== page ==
While California still has thousands of new COVID cases each day, the law requiring special paid time-off for COVID is set to expire on September 30, 2022. This article discusses the state of the law with regard to paid COVID leave and the new vaccines.
Supplemental Paid Sick Leave
In California, employers of 26 employees or more are required to provide up to 80 hours of supplemental paid sick leave to full-time employees who are unable to work (or telework) because of symptoms of COVID-19 or a COVID-19 vaccine, for a vaccine appointment, because they are under a doctor’s isolation or quarantine order, or because they are caring for a family member experiencing any of these things.
This paid leave law (that expires September 30) provides 40 hours of paid leave for full-time employees who have symptoms of COVID-19, are caring for a family member with COVID-19, or have side effects from a COVID-19 vaccine. Part-timers scheduled to work regularly are entitled to leave equal to the number of hours that they regularly work in one week. Full-timers can receive an additional 40 hours of paid leave if they test positive for COVID-19 and cannot work remotely.
A Bill extending this leave beyond September 30, 2022, is on Governor Newsom’s desk. If he signs the extension, it will extend paid leave but impose new rules about the proof of a positive test that you have to provide. It would allow employers to require additional proof of a positive test and would deny additional leave to employees who refuse to submit their positive tests. Many observers expect Newsom to sign the extension.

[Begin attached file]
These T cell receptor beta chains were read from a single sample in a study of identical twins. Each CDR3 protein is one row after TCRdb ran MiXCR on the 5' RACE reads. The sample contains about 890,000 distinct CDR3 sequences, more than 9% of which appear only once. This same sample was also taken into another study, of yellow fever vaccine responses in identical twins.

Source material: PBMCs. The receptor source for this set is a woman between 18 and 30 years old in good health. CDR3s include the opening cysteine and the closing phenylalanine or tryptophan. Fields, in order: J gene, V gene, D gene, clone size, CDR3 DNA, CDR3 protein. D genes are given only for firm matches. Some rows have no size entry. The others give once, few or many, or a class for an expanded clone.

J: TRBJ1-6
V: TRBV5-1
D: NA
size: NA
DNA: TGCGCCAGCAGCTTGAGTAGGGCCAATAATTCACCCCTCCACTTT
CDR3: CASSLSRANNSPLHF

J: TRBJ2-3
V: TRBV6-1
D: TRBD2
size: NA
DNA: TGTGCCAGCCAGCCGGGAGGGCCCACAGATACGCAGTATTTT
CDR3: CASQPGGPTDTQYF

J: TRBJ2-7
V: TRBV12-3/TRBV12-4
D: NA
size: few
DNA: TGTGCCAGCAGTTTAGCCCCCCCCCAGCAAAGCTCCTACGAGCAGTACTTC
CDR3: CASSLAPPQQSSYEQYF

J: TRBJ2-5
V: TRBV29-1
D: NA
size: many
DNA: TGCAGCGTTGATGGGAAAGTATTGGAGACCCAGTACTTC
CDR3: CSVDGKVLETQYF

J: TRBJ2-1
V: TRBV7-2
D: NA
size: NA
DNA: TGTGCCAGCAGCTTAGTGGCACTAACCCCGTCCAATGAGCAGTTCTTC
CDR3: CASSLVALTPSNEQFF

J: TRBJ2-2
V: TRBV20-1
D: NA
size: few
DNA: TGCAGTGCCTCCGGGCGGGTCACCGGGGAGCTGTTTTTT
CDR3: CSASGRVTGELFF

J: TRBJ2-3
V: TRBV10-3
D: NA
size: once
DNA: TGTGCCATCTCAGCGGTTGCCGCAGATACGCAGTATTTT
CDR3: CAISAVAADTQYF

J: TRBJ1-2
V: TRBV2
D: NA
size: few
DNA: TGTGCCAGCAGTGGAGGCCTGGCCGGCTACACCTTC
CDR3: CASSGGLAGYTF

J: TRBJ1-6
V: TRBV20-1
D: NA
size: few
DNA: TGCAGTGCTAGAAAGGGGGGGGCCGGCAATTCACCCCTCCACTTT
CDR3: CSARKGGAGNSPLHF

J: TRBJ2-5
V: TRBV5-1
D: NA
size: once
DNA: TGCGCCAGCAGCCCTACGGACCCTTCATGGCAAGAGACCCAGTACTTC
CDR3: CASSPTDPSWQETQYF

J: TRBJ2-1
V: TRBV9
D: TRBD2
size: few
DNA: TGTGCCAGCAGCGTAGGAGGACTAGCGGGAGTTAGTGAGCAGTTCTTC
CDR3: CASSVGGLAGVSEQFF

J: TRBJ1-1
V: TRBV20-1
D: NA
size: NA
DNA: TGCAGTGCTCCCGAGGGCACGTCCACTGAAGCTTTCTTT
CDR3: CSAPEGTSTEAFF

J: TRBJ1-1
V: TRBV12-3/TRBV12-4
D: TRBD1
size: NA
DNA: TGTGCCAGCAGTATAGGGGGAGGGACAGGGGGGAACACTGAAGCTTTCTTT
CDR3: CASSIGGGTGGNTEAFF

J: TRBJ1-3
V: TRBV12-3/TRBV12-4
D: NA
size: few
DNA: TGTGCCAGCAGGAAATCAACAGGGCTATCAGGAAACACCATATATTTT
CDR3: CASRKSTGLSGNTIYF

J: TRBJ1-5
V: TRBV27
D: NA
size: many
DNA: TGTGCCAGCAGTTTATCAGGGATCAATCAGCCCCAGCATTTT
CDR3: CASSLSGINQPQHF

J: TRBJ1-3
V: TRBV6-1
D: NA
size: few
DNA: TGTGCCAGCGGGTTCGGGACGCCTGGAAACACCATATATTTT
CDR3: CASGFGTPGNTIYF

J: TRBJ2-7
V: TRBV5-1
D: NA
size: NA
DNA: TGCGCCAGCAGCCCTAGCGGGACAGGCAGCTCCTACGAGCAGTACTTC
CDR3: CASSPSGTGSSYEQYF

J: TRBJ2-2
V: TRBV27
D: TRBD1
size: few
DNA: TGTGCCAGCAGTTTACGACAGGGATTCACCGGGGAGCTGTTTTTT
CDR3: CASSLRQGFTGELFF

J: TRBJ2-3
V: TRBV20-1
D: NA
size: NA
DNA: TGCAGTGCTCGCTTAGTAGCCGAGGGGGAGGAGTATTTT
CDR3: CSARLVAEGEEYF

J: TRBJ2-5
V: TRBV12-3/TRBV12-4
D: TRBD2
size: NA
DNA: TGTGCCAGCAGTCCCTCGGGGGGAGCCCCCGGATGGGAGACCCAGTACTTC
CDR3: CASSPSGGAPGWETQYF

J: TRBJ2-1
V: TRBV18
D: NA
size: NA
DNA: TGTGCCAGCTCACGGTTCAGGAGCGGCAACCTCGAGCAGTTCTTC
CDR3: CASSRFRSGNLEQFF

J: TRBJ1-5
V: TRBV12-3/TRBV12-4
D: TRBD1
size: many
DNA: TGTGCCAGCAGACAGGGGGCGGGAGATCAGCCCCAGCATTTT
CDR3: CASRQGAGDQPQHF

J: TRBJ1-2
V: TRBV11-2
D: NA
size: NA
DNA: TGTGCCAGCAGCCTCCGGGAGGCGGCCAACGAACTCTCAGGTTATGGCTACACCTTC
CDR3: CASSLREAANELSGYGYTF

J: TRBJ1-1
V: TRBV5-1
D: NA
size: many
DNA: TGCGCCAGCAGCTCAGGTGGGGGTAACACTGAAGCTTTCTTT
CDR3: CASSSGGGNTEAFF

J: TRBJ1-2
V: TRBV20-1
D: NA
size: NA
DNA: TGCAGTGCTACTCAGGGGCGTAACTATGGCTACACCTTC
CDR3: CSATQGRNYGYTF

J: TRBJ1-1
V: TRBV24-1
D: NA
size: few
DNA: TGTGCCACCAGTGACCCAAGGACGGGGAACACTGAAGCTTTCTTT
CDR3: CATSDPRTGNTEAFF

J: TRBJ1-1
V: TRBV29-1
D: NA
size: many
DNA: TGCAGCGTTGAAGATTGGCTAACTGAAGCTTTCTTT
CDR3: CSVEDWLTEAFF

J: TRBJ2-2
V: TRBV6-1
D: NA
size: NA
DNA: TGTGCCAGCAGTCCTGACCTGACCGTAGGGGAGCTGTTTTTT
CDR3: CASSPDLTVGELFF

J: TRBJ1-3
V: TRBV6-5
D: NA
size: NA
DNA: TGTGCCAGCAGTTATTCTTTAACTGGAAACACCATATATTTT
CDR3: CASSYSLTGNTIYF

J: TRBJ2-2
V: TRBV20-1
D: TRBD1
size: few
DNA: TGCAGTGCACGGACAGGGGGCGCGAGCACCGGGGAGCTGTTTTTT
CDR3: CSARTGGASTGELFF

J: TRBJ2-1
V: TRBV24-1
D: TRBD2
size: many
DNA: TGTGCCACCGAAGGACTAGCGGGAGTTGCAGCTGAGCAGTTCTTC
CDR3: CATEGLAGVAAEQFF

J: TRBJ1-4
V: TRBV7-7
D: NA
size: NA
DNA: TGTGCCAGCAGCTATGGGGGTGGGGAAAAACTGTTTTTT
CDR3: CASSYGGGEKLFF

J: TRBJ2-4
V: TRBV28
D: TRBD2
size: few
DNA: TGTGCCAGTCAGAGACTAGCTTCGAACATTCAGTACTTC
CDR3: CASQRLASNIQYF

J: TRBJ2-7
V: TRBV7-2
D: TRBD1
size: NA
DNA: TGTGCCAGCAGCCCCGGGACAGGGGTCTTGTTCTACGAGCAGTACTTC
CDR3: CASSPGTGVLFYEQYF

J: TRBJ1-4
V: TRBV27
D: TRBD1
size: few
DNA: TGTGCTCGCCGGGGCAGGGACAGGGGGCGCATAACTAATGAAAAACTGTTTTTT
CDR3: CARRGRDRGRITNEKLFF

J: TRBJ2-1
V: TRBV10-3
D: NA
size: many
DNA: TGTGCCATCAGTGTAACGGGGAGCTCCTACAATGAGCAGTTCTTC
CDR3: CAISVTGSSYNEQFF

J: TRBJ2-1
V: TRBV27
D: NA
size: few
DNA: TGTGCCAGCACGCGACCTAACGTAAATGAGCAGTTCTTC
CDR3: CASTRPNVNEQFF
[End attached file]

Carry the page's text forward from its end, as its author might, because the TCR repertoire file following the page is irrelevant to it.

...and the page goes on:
Whatever happens at the State level, some cities have their own COVID leave ordinances. For example, starting October 1, the City and County of San Francisco and large private-sector employers (100 or more employees) who do any work in San Francisco must give up to 40 hours of COVID leave through the end of 2022. San Francisco workers will eligible for a new bank of up to 80 hours of COVID leave starting January 1, 2023.
The original COVID vaccines and boosters were intended to address COVID variants that have long ago been overtaken by new variants. The Food and Drug Administration and Centers for Disease Control have approved this new booster for anyone age 12 and up and the federal government is recommending that anyone who is vulnerable to COVID should get this new booster before the new wave of COVID that is expected this winter.
Like the earlier vaccinations, the federal government is paying the cost of the new vaccine. However, there is an administrative fee that averages around $40 to cover the cost of putting the vaccine into your arm. Your health plan—whether it’s a Teamster Plan or a Company Plan—should pay that administrative cost so if you get the new booster, it should not cost you anything.